In extreme cases, this could mean quitting jobs and eventually becoming housebound. However, not all people who have agoraphobia become housebound. Many of us manage to white-knuckle it from day to day, cleverly concealing our fears from family and friends to avoid ridicule and to protect ourselves from further shame. The plight of the agoraphobic is frightening, lonely, and bewildering.
Agoraphobia develops more easily within a person who succumbs to the fear of panic by avoiding situations. By continually confronting anxiety, you desensitize yourself to those sensations. The stereotypical image of the macho male may pressure men to tolerate anxiety and still face fearful situations. In this way, some men learn coping mechanisms that prevent anxieties from building into panic. If women or men allow themselves to give in to fear, they give up ground and agoraphobia steps in.
Amering et al. (1997) interviewed 60 patients with agoraphobia and 30 patients without agoraphobia about their first panic attack. Agoraphobia prior to the first panic attack was relatively uncommon in the sample (10%) and did not predict the presence or absence of agoraphobia at the time of assessment. Feelings of embarrassment about experiencing the panic attack, and whether the panic attack occurred in a public place, were significantly associated with the later development of agoraphobia.
Specific personality traits have also been assumed to predispose individuals to agoraphobia. Agoraphobic patients have been described as dependent, shy, anxious, depressive, unassertive, immature, and the like, but there is little empirical evidence that a clear "agoraphobic personality" exists (Chambless, 1982).
In particular, this research focuses on the gendered experiences of women with agoraphobia. Agoraphobia is diagnosed more frequently in females than males (Cameron & Hill, 1989). McHugh (1996; 2004) has argued that sex linked disorders require us to consider gender-based explanations. Gelfond (1991) suggested that our understanding of agoraphobia could be enhanced by a consideration of the meaning of home to women in general and to women with agoraphobia. "Women's reluctance to leave home can be seen to result from the control, status, identity, and personal meaning embedded in the place and concept of home." (Geldond, 1991, p. 253).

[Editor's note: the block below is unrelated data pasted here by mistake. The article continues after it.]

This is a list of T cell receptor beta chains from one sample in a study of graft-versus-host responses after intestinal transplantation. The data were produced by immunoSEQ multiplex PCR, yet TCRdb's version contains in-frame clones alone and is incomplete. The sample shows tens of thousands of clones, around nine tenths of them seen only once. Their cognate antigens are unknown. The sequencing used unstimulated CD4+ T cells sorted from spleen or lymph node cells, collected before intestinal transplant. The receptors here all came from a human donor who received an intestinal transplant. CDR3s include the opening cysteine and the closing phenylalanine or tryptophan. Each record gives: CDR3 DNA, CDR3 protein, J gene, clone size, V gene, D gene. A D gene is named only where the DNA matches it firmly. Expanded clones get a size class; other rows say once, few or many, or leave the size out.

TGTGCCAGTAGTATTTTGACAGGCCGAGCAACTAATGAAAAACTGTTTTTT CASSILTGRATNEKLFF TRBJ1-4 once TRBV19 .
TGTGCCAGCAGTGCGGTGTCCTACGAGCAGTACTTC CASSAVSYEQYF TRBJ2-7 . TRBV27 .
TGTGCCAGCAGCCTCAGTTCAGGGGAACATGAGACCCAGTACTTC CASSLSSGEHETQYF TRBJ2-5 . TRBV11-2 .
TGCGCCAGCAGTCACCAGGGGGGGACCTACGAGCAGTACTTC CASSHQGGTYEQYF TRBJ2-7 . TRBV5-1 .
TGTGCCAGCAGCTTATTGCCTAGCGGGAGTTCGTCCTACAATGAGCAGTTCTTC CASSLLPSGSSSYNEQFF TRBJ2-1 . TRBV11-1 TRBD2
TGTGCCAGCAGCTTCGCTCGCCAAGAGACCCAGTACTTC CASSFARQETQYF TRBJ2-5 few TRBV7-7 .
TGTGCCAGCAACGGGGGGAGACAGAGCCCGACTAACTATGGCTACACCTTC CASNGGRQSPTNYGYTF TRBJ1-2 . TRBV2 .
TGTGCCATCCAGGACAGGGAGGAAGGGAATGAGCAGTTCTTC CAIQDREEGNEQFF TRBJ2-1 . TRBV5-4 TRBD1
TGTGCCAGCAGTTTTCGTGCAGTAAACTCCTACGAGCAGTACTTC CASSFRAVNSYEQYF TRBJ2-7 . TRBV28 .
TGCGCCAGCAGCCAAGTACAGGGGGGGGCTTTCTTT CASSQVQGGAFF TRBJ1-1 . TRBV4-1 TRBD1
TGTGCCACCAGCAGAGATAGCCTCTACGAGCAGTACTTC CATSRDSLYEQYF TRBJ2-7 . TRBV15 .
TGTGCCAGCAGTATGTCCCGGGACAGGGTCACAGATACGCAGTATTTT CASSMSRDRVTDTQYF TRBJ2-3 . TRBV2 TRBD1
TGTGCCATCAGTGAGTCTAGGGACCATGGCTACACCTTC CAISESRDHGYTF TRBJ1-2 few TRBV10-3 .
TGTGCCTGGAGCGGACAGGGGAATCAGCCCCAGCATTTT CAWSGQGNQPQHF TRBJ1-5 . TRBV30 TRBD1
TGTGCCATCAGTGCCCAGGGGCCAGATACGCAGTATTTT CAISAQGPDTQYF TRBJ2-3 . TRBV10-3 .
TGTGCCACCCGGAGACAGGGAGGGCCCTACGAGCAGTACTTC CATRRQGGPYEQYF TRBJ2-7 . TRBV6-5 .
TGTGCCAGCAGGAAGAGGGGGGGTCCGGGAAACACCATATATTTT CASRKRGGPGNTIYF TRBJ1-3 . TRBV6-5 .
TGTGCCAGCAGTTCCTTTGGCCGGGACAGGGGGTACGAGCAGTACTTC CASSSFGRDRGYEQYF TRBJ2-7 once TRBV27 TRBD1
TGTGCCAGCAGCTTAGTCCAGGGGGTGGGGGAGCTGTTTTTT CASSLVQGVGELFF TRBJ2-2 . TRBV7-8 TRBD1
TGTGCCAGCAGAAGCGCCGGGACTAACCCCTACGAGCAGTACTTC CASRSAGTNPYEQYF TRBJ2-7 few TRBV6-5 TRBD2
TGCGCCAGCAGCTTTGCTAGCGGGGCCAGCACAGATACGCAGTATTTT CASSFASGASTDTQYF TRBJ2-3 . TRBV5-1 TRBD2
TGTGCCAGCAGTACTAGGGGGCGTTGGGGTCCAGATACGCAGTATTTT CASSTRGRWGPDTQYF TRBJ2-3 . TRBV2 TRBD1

Agoraphobia is also a major source of revenue for pharmaceutical companies, whose annual sales of the indicated antidepressants and minor tranquillizers reached a combined total exceeding $1 billion in 2002 alone. As profitable as the disorder has been, it comes at great personal cost to those who suffer from it, especially, as epidemiological and clinical studies have shown, in terms of quality of life (see Mendlowicz and Stein, 2000). For instance, people with anxiety disorders sleep less, and lack of sleep along with the drugs many of them take to manage their disorders place them at greater risk of having automobile accidents.
The symptoms of agoraphobia are: fear of being alone, fear of losing control in a public place, fear of being in places where escape might be difficult, becoming housebound for prolonged periods, feelings of detachment or estrangement of others, feelings of helplessness, dependence upon others, feeling that the body is unreal, feeling that the environment is unreal, anxiety or panic attack. Agoraphobia affects about a third of all people with panic disorder. Typically situations that invoke anxiety are avoided and in extreme cases, the person may never or rarely leave their home.
For our purposes, though, characterizations of agoraphobia fall roughly into two groups. One group, best represented by Freud and psychoanalytic orthodoxy, understands the illness as, primarily, a self-fear displaced onto a fear of the street. I'll come to their explanation of this later. The salient point here is that the focus of the agoraphobe's anxiety is not so much the street, but the opportunities for encounter offered by it. It is the crowd incubated by the street which alarms him, because it tempts him to plunge into its anonymous mass and lose himself. Our other group is more urbanistically inclined.
In American and European societies, the vast majority of individuals diagnosed with agoraphobia are women. Indeed, the epidemiological study conducted in the United States reported more than twice the prevalence of agoraphobia among women as men. Though compelling, this ratio is considerably lower than those reported in other investigations of agoraphobia, in which the relative percentages of females range from 63 percent to 95 percent. In the clinical literature, agoraphobia is consistently referred to as a "woman's syndrome."
Why do agoraphobic symptoms tend to appear after the age of twenty (especially since most phobias originate in childhood)? It is suggested that these patients have an agoraphobic disposition that is not expressed until a change of circumstances activates it. For example, M. R. Liebowitz and D. F. Klein (1982) postulate that these individuals have a lowered threshold for panic attacks associated with separation, and thus are vulnerable to "episodic autonomic discharge."